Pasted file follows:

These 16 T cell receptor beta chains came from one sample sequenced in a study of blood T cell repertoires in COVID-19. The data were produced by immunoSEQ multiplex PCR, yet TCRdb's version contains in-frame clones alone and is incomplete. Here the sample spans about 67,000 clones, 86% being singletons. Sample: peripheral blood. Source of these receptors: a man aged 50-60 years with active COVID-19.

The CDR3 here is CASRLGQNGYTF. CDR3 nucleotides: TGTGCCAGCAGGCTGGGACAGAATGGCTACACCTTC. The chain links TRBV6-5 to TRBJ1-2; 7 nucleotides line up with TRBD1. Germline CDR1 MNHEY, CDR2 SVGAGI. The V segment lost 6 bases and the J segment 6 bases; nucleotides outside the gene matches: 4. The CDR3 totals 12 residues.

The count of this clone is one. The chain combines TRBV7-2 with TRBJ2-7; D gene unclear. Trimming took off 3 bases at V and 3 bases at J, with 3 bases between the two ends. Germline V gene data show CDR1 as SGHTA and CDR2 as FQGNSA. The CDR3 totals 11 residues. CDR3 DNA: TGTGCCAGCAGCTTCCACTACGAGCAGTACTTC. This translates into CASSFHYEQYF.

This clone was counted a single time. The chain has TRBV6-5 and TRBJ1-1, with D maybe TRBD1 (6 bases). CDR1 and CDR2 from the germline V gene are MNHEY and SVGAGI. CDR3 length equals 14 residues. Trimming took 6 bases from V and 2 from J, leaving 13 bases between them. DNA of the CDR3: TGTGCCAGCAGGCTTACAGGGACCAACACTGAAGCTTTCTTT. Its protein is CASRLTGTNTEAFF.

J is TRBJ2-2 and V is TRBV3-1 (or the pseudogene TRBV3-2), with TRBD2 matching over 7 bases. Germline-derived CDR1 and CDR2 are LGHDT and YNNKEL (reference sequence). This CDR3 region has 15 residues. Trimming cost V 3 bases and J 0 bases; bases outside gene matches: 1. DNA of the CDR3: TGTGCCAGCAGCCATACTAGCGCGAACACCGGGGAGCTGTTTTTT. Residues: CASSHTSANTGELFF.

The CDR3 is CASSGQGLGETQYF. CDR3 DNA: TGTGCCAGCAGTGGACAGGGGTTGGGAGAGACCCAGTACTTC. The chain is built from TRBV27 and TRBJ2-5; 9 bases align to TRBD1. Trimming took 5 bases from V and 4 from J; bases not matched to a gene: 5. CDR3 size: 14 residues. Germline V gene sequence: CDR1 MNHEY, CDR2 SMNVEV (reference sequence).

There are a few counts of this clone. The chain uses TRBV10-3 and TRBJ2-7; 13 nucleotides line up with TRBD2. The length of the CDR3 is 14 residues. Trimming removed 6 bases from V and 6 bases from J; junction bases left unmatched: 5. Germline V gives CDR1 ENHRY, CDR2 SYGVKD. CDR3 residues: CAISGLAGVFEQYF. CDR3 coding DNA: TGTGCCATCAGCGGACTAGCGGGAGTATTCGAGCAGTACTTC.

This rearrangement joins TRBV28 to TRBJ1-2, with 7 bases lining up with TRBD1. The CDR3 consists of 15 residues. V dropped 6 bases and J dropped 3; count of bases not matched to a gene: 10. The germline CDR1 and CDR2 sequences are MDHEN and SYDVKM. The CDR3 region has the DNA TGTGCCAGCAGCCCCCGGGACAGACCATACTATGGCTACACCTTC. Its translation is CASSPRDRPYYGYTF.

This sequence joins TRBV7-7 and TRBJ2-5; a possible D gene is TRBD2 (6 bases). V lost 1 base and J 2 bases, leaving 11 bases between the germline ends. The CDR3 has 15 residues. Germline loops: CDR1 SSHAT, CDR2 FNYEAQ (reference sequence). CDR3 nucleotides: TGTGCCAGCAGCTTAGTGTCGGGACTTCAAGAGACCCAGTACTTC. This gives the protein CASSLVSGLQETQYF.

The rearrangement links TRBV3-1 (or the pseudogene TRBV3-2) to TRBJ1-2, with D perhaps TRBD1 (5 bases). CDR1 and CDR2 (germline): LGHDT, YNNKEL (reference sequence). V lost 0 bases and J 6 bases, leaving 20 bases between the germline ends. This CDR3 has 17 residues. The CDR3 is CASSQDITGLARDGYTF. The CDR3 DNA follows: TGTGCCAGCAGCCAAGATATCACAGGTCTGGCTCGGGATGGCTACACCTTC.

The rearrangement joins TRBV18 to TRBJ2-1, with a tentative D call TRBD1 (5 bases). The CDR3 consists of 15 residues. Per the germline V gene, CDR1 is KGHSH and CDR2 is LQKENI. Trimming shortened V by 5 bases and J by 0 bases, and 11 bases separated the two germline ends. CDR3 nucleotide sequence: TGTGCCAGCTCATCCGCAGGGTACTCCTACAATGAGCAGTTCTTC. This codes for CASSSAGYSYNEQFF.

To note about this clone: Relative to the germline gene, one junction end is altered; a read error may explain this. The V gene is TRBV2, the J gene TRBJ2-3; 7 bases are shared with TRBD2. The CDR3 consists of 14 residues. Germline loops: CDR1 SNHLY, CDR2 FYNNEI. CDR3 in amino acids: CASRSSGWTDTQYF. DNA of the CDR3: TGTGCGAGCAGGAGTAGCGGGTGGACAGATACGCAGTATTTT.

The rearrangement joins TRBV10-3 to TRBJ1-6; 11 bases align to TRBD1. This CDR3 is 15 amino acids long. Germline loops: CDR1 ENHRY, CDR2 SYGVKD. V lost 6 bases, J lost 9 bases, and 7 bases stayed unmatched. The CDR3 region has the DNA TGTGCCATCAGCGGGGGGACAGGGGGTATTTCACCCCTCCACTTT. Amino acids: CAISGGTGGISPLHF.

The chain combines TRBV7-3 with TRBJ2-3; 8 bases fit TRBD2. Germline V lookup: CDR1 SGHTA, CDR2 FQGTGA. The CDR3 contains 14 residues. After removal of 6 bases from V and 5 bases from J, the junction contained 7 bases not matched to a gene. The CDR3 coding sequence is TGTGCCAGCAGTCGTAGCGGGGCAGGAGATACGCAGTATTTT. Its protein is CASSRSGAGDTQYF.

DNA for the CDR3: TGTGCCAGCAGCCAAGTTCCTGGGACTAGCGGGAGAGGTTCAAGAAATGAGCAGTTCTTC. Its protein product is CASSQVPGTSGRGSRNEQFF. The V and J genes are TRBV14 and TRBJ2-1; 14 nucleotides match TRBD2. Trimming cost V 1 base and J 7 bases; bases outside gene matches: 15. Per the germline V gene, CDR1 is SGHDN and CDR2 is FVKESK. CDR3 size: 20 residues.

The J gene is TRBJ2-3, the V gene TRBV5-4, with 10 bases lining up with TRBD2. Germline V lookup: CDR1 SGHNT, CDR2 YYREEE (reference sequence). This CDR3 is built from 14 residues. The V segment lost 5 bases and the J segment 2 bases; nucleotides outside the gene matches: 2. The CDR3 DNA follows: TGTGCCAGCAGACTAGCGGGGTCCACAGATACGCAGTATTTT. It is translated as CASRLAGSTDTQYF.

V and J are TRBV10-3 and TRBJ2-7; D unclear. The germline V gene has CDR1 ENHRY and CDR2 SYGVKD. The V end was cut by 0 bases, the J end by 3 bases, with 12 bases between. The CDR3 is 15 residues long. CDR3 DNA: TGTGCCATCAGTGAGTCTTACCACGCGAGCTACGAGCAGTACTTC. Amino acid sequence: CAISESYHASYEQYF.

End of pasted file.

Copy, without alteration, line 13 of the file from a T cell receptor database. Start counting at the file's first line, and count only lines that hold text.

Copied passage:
The rearrangement joins TRBV10-3 to TRBJ1-6; 11 bases align to TRBD1. This CDR3 is 15 amino acids long. Germline loops: CDR1 ENHRY, CDR2 SYGVKD. V lost 6 bases, J lost 9 bases, and 7 bases stayed unmatched. The CDR3 region has the DNA TGTGCCATCAGCGGGGGGACAGGGGGTATTTCACCCCTCCACTTT. Amino acids: CAISGGTGGISPLHF.